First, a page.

Republican Insider: Trump Is Creating Deep State 2.0, But It Might Crash the Economy

By Nafeez Ahmed and cross-posted from Insurge Intelligence

Mike Lofgren is a former Republican Congressional aide who spent 28 years as a Congressional staff member before retiring in 2011. During the last 16 years of his career, he held a high level national security clearance as a senior analyst for the House and Senate budget committees. His position gave him a first-hand insider’s perspective on a wide range of US government policies, from the lucrative bank bailouts, to accelerating Pentagon spending; from botched disaster relief after Hurricane Katrine, to the contradictions of the ‘war on terror’.

Now Lofgren is speaking out about the Donald Trump administration, its dangerous relationship with the American Deep State — and what it means for the future of the American Republic.

Oligarchy

Last year, Lofgren released his second book, The Deep State: The Fall of the Constitution and the Rise of a Shadow Government, in which he drew on his insider experience on Capitol Hill to reveal the inner workings of the US government.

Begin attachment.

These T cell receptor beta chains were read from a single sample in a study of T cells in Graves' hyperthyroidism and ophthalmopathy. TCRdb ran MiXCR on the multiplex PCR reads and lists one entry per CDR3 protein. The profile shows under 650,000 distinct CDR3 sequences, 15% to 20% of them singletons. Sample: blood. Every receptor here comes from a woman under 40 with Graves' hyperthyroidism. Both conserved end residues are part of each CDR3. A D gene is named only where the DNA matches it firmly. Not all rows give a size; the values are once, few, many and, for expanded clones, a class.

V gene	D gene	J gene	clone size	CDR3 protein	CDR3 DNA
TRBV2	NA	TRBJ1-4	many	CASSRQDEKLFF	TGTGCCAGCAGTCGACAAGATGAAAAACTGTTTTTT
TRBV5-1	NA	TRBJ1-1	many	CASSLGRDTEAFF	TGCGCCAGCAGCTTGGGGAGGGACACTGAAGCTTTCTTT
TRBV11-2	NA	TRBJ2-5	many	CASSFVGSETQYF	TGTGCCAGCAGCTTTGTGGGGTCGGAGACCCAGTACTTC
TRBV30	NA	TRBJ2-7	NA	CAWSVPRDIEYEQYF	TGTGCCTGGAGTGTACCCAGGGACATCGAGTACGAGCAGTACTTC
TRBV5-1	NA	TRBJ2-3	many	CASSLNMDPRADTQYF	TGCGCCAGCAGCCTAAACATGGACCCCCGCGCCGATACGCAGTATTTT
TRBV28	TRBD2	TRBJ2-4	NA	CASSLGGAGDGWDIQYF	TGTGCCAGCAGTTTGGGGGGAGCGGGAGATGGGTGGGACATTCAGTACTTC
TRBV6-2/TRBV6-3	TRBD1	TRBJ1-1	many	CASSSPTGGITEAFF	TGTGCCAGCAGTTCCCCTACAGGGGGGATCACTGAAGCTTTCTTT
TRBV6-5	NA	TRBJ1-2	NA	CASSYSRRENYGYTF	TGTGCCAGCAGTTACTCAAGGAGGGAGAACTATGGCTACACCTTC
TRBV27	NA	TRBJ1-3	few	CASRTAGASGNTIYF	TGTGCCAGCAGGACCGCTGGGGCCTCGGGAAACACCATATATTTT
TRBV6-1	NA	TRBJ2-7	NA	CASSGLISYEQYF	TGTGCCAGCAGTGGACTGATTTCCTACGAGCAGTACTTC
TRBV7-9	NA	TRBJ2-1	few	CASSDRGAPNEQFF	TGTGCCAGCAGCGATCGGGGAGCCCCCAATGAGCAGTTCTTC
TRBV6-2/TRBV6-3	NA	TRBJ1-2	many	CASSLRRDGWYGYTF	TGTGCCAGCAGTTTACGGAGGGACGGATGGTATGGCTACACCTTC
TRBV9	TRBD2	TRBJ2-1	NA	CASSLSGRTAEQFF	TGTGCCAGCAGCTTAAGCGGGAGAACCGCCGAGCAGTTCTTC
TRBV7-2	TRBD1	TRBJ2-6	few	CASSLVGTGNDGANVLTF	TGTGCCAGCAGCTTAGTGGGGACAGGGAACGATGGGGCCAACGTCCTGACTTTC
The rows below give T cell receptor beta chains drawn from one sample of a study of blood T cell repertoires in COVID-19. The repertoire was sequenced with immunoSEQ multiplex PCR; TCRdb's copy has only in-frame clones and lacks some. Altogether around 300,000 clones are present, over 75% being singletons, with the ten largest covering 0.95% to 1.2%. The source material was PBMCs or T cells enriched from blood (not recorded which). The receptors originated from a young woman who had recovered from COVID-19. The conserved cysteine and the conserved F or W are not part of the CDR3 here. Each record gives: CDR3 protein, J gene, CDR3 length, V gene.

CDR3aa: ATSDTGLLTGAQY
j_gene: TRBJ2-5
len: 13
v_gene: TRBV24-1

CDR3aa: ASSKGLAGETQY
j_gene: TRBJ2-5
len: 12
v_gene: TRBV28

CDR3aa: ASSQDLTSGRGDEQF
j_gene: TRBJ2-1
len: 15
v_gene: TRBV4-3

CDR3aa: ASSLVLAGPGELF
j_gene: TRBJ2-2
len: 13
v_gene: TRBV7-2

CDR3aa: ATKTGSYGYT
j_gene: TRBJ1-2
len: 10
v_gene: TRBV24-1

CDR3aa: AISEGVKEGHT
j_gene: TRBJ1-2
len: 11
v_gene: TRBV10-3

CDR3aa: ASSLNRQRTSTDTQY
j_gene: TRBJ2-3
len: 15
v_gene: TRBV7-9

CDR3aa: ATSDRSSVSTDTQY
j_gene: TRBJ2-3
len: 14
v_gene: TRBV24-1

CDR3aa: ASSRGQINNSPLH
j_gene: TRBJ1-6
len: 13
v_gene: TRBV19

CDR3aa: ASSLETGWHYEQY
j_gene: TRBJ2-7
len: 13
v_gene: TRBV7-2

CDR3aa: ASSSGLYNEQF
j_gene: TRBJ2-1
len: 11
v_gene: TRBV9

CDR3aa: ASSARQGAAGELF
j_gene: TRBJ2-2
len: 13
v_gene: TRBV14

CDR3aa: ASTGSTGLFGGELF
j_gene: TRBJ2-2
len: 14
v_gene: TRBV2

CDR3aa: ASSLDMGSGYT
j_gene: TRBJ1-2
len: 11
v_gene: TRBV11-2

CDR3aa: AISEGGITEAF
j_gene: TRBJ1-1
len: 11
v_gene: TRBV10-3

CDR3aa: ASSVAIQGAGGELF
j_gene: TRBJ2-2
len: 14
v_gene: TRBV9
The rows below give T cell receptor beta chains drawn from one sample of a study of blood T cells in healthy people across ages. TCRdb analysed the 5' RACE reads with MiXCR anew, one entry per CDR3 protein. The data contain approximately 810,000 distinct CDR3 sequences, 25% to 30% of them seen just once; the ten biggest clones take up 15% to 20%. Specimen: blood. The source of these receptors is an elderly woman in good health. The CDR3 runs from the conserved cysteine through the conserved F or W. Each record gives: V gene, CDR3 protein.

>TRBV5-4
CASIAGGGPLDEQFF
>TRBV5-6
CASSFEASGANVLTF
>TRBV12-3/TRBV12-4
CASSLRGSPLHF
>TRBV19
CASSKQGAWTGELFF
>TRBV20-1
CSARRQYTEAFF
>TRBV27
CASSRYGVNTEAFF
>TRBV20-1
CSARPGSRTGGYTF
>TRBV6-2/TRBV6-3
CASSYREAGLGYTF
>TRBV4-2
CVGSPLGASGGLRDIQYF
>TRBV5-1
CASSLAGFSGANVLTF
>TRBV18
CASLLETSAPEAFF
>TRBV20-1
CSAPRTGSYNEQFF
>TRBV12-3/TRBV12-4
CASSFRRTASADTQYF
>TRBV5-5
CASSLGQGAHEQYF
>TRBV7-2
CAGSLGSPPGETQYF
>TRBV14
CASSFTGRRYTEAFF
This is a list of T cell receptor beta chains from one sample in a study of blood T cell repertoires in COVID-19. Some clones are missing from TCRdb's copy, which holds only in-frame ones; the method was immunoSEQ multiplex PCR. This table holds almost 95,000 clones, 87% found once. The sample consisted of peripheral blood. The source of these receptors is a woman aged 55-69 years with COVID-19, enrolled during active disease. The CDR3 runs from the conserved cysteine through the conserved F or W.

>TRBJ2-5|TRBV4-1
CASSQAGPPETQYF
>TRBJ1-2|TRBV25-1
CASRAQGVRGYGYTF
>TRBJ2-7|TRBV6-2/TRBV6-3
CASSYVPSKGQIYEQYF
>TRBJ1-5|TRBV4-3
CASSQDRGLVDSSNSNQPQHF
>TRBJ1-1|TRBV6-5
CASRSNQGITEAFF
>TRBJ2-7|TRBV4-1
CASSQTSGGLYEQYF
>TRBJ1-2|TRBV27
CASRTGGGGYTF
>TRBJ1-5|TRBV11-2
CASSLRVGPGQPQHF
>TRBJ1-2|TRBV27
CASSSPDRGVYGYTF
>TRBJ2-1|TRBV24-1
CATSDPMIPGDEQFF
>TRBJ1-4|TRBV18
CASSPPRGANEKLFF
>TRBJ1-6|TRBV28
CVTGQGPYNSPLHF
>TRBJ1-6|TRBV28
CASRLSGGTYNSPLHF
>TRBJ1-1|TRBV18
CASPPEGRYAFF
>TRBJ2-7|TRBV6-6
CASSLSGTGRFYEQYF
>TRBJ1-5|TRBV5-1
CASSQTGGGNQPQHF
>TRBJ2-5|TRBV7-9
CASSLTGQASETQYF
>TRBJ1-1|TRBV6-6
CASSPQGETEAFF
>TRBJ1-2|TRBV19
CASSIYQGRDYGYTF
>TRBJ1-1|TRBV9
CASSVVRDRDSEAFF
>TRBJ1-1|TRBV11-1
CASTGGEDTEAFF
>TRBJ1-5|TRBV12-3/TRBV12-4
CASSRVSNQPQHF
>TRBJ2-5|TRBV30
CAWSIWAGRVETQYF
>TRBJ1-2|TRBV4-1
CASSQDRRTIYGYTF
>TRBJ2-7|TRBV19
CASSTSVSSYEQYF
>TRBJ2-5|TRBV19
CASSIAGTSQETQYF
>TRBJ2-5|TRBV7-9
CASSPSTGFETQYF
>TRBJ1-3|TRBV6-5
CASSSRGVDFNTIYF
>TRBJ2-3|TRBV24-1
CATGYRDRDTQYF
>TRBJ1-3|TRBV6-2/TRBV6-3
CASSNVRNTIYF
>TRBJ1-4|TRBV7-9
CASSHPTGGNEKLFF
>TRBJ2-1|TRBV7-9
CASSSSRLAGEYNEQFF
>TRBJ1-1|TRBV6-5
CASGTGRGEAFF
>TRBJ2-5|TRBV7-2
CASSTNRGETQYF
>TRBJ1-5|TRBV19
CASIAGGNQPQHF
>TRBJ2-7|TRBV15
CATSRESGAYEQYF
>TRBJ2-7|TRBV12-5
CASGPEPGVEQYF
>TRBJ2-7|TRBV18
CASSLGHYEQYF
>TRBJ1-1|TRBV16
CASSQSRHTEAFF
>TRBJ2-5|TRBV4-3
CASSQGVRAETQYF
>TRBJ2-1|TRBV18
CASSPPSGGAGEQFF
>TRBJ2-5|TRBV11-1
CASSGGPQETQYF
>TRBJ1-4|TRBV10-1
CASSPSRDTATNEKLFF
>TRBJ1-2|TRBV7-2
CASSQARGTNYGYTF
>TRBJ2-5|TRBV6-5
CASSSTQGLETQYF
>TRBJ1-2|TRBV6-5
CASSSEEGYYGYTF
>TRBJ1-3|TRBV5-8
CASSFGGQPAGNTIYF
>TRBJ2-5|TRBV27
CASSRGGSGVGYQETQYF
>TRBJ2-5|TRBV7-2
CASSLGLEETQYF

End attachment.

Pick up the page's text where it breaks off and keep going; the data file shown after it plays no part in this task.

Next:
His chief contention is that the US political system has, for all intents and purposes, become an oligarchy — with different Democrat and Republican administrations pursuing policies that remain constrained within the same defunct paradigm of extractive finance in service to the burgeoning bureaucracies of private defense firms, giant corporations, and global banks — benefiting the few at the expense of the many.

I caught up with Lofgren to find out the former longtime Republican operative’s prognosis for how the Deep State will fare in the Age of Trump.

Media outlets supportive of the Trump administration, like Breitbart News, have attempted to paint the new president as a man at war with the Deep State, bravely taking on the establishment with a view to slay the corrosive authority of ‘secret government’ represented by the existing national security apparatus.

In a previous piece, we saw that this narrative made little sense, given the very characters Trump has appointed to his new administration: more billionaires than any previous US government in history, former Goldman Sachs executives, unabashed Big Oil shills, and military-industrial-complex insiders who have proudly cut their teeth fighting US dirty wars in Latin America, the Middle East and North Africa.

So how to make sense of the Trump regime, and the interests it represents? How to make sense of what appears less as a war on the establishment, as opposed to a war within the corridors of American power?…

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